Along these lines, the study carried out by the researchers from the UC3M Instituto de Seguridad de los Vehículos Automóviles (Automobile Safety Institute) (ISVA) proposes a mathematic model to estimate the vibration frequencies of the bus structure itself.
What is remarkable about it, according to one of the authors of the study, Antonio Gauchía, from the UC3M Mechanical Engineering Department, is its simplicity: “There are other numerical techniques such as the finite element method, to determine the vibration’s own frequency, but this model allows it to be done in a faster and simpler fashion.”
The idea behind this research arose from the need to improve the behavior of bus body structure, and especially to increase the torsional rigidity, “In some vehicles headlights that break because they are not rigid enough have been observed”, according to Professor Gauchía. “Moreover”, he continued, “it has been observed that this factor is particularly relevant in the increase of the rollover threshold, and that as such, results in greater vehicle safety. Several factors are involved in obtaining a resistant rigid torsion structure, such as the dimensions of the cross-section of the profiles that make up the structure, the material of the profiles and the availability of the same in the bus structure.
“This research study, as well as others that we are carrying out along these same lines, have direct application in the bus sector, since they not only improve safety but also evolve from the idea of an oversized structure to a body structure somewhat smaller in design, in which variables such as weight, consumption, torsional rigidity, etc., are taken into account”, explained the ISVA Director, UC3M Full Professor Vicente Díaz, one of the authors of the study, which was recently published in the International Journal of Heavy Vehicle Systems.
In driving conditions, vehicle rollover depends on a parameter (known as “rollover threshold”) which is determined by the lateral acceleration from which the vehicle initiates the process. In this way, the larger the parameter, the greater the lateral acceleration that the vehicle would have to be subject to in order to make it roll over, thus, making the vehicle safer. “A body structure with high torsional rigidity increases the rollover limit and in addition offers a higher level of safety,” Gauchía pointed out. On the other hand, if the rollover occurs and the body structure hits the ground, it should be sufficiently resistant so as to protect the passengers. Concretely, the Reglamento de Ginebra (Geneva Regulation) R66 and la Directiva (Guideline) 2001/85/CE establish that the bus structure be sufficiently rigid so as to maintain a space inside the bus, termed the survival space, in which no object can enter or exit.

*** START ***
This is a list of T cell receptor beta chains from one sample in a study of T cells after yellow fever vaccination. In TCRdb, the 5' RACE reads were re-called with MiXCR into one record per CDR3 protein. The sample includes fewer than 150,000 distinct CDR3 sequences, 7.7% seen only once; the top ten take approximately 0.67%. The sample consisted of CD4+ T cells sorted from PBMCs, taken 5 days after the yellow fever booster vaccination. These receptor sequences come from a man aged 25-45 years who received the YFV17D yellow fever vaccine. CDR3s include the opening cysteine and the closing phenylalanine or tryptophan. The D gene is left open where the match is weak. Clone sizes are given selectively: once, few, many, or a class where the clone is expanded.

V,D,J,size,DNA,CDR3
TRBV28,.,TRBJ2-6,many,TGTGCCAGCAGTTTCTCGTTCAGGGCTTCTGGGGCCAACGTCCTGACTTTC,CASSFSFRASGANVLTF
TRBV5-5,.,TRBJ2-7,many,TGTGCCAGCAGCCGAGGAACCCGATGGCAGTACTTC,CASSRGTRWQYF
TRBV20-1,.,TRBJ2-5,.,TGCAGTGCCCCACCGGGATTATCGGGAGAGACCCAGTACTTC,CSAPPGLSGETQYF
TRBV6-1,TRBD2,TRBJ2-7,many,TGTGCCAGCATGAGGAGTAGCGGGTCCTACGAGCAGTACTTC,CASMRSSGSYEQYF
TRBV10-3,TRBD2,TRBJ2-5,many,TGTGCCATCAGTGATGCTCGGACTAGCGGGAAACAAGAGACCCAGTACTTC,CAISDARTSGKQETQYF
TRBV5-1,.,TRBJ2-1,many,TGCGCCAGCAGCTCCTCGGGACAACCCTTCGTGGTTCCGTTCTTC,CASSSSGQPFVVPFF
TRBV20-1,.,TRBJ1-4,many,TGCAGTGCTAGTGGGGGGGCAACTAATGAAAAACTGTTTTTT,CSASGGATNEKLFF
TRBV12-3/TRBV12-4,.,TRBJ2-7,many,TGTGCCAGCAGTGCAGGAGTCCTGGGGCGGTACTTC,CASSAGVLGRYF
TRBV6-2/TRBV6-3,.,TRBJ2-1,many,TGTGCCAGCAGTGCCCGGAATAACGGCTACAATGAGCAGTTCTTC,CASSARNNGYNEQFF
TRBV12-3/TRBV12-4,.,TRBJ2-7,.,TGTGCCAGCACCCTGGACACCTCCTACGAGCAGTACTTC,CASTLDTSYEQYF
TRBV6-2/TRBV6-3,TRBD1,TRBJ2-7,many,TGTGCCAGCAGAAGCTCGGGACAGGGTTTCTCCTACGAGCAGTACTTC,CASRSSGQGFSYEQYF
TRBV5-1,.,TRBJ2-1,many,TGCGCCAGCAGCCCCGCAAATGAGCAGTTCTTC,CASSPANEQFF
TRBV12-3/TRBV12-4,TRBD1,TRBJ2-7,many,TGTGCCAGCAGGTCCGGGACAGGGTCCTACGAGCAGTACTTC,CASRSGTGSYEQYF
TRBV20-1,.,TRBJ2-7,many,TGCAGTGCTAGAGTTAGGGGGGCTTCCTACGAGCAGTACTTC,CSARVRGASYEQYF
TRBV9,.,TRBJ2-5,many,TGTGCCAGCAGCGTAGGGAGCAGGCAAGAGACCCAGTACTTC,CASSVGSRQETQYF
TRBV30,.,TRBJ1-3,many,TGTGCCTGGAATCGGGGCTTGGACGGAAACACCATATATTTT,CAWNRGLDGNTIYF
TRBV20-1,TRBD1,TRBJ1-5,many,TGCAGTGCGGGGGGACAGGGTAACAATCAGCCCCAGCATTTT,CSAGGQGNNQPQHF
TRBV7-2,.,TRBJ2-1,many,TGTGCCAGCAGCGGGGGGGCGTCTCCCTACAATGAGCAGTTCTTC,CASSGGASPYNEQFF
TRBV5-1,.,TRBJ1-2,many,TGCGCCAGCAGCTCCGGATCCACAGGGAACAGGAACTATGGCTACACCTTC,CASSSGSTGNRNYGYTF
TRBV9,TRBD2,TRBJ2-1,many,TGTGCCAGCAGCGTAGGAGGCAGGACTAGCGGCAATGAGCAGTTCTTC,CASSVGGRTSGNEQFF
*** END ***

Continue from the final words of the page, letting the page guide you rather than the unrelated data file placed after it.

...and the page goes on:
Ana María Herrera | alfa
Smart Data Transformation – Surfing the Big Wave
02.12.2016 | Fraunhofer-Institut für Angewandte Informationstechnik FIT
Climate change could outpace EPA Lake Champlain protections
18.11.2016 | University of Vermont
Physicists of the University of Würzburg have made an astonishing discovery in a specific type of topological insulators. The effect is due to the structure of the materials used. The researchers have now published their work in the journal Science.
Topological insulators are currently the hot topic in physics according to the newspaper Neue Zürcher Zeitung. Only a few weeks ago, their importance was...
In recent years, lasers with ultrashort pulses (USP) down to the femtosecond range have become established on an industrial scale. They could advance some applications with the much-lauded “cold ablation” – if that meant they would then achieve more throughput. A new generation of process engineering that will address this issue in particular will be discussed at the “4th UKP Workshop – Ultrafast Laser Technology” in April 2017.
Even back in the 1990s, scientists were comparing materials processing with nanosecond, picosecond and femtosesecond pulses. The result was surprising:...
Have you ever wondered how you see the world? Vision is about photons of light, which are packets of energy, interacting with the atoms or molecules in what...
A multi-institutional research collaboration has created a novel approach for fabricating three-dimensional micro-optics through the shape-defined formation of porous silicon (PSi), with broad impacts in integrated optoelectronics, imaging, and photovoltaics.
Working with colleagues at Stanford and The Dow Chemical Company, researchers at the University of Illinois at Urbana-Champaign fabricated 3-D birefringent...
In experiments with magnetic atoms conducted at extremely low temperatures, scientists have demonstrated a unique phase of matter: The atoms form a new type of quantum liquid or quantum droplet state. These so called quantum droplets may preserve their form in absence of external confinement because of quantum effects. The joint team of experimental physicists from Innsbruck and theoretical physicists from Hannover report on their findings in the journal Physical Review X.
“Our Quantum droplets are in the gas phase but they still drop like a rock,” explains experimental physicist Francesca Ferlaino when talking about the...
16.11.2016 | Event News
01.11.2016 | Event News
14.10.2016 | Event News
09.12.2016 | Life Sciences
09.12.2016 | Ecology, The Environment and Conservation
09.12.2016 | Health and Medicine